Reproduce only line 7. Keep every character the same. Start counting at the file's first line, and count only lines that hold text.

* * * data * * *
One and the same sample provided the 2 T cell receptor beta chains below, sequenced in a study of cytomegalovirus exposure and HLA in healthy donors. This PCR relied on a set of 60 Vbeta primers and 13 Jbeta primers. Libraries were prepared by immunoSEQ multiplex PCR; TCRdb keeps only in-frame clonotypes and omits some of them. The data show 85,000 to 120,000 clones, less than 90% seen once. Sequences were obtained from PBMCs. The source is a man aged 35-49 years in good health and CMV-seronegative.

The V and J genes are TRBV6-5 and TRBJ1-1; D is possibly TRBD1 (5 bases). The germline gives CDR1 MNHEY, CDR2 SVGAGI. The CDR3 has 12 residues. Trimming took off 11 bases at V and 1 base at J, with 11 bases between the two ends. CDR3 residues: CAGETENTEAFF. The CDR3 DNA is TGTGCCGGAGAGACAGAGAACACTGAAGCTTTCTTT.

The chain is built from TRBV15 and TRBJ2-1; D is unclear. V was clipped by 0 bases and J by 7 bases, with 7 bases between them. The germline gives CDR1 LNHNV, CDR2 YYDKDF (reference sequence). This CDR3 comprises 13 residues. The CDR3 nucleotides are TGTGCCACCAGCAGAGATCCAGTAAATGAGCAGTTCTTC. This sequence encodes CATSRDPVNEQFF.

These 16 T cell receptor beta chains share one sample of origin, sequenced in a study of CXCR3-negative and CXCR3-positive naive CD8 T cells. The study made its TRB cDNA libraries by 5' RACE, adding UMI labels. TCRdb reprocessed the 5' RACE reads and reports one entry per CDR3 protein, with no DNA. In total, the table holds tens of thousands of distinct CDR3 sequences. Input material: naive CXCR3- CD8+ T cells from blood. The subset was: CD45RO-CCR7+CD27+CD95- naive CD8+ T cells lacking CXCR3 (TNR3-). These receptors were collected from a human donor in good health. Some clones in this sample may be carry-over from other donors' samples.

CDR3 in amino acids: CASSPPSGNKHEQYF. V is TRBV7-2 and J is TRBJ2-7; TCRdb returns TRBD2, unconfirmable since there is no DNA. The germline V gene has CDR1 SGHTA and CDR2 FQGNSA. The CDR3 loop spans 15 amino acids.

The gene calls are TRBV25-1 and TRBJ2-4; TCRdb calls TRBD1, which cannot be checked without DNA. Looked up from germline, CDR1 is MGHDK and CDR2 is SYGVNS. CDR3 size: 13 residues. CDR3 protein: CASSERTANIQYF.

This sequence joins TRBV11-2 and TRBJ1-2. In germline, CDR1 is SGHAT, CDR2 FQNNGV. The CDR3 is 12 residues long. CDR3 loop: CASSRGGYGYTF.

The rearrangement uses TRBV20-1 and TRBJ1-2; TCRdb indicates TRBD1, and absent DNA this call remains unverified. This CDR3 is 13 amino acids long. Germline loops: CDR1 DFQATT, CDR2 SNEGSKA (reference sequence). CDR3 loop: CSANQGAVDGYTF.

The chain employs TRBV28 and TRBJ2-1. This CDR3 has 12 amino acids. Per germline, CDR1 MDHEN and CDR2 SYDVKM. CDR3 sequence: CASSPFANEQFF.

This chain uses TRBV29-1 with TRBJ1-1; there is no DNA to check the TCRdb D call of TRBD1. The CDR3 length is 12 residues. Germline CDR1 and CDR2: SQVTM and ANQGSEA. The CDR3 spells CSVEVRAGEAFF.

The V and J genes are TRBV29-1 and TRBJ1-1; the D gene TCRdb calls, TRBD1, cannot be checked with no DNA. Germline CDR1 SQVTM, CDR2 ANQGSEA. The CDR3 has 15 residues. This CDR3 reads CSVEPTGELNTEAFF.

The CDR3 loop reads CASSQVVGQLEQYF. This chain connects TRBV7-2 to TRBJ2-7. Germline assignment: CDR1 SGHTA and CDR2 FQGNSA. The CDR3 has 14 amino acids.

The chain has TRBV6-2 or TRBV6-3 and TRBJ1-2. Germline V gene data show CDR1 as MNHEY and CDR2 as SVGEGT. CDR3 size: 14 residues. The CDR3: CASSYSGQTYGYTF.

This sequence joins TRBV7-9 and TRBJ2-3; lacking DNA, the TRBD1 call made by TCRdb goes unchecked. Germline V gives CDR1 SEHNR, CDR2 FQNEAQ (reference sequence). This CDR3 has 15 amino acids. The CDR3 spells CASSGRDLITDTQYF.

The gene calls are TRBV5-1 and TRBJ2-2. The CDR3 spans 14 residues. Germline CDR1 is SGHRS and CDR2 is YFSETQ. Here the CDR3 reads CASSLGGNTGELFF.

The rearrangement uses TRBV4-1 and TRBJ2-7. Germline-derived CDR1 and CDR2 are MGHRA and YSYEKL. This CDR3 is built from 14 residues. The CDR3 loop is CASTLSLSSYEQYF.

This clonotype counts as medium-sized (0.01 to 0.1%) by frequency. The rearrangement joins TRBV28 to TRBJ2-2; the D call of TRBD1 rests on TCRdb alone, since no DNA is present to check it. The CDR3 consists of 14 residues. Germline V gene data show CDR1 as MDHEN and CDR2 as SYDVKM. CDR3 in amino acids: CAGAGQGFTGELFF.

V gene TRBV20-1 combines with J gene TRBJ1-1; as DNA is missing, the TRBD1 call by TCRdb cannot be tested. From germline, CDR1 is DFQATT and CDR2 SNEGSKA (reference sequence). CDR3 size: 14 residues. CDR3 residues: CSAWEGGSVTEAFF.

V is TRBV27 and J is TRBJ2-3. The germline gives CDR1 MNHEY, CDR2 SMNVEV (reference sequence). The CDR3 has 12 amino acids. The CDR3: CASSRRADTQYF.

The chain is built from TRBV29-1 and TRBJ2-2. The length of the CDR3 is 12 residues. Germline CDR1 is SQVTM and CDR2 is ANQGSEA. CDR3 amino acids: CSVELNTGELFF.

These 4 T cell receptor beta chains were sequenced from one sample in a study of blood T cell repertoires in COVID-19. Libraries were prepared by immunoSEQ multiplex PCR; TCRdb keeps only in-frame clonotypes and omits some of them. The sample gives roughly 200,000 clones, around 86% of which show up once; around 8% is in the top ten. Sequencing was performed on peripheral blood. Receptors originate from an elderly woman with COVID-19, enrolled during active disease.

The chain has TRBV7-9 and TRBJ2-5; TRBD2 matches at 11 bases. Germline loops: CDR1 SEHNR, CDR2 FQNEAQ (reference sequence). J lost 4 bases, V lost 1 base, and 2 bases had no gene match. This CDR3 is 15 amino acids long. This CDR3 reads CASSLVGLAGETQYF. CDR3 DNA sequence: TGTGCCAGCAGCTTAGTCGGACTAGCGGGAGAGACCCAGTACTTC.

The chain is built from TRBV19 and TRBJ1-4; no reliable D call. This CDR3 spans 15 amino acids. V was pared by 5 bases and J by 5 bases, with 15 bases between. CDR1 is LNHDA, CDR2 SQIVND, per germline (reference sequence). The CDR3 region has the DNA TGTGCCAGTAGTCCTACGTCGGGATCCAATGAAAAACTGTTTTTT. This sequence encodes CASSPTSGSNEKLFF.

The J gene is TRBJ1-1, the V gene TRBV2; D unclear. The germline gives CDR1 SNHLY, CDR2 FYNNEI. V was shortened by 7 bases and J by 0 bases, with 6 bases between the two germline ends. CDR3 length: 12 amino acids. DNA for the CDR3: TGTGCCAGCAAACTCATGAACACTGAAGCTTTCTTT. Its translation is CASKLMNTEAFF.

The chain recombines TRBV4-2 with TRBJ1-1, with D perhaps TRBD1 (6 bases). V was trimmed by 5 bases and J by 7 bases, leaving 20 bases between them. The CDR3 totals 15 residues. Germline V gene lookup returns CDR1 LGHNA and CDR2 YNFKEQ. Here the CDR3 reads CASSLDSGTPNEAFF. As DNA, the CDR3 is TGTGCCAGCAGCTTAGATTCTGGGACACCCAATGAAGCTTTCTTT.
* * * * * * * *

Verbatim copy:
This sequence joins TRBV11-2 and TRBJ1-2. In germline, CDR1 is SGHAT, CDR2 FQNNGV. The CDR3 is 12 residues long. CDR3 loop: CASSRGGYGYTF.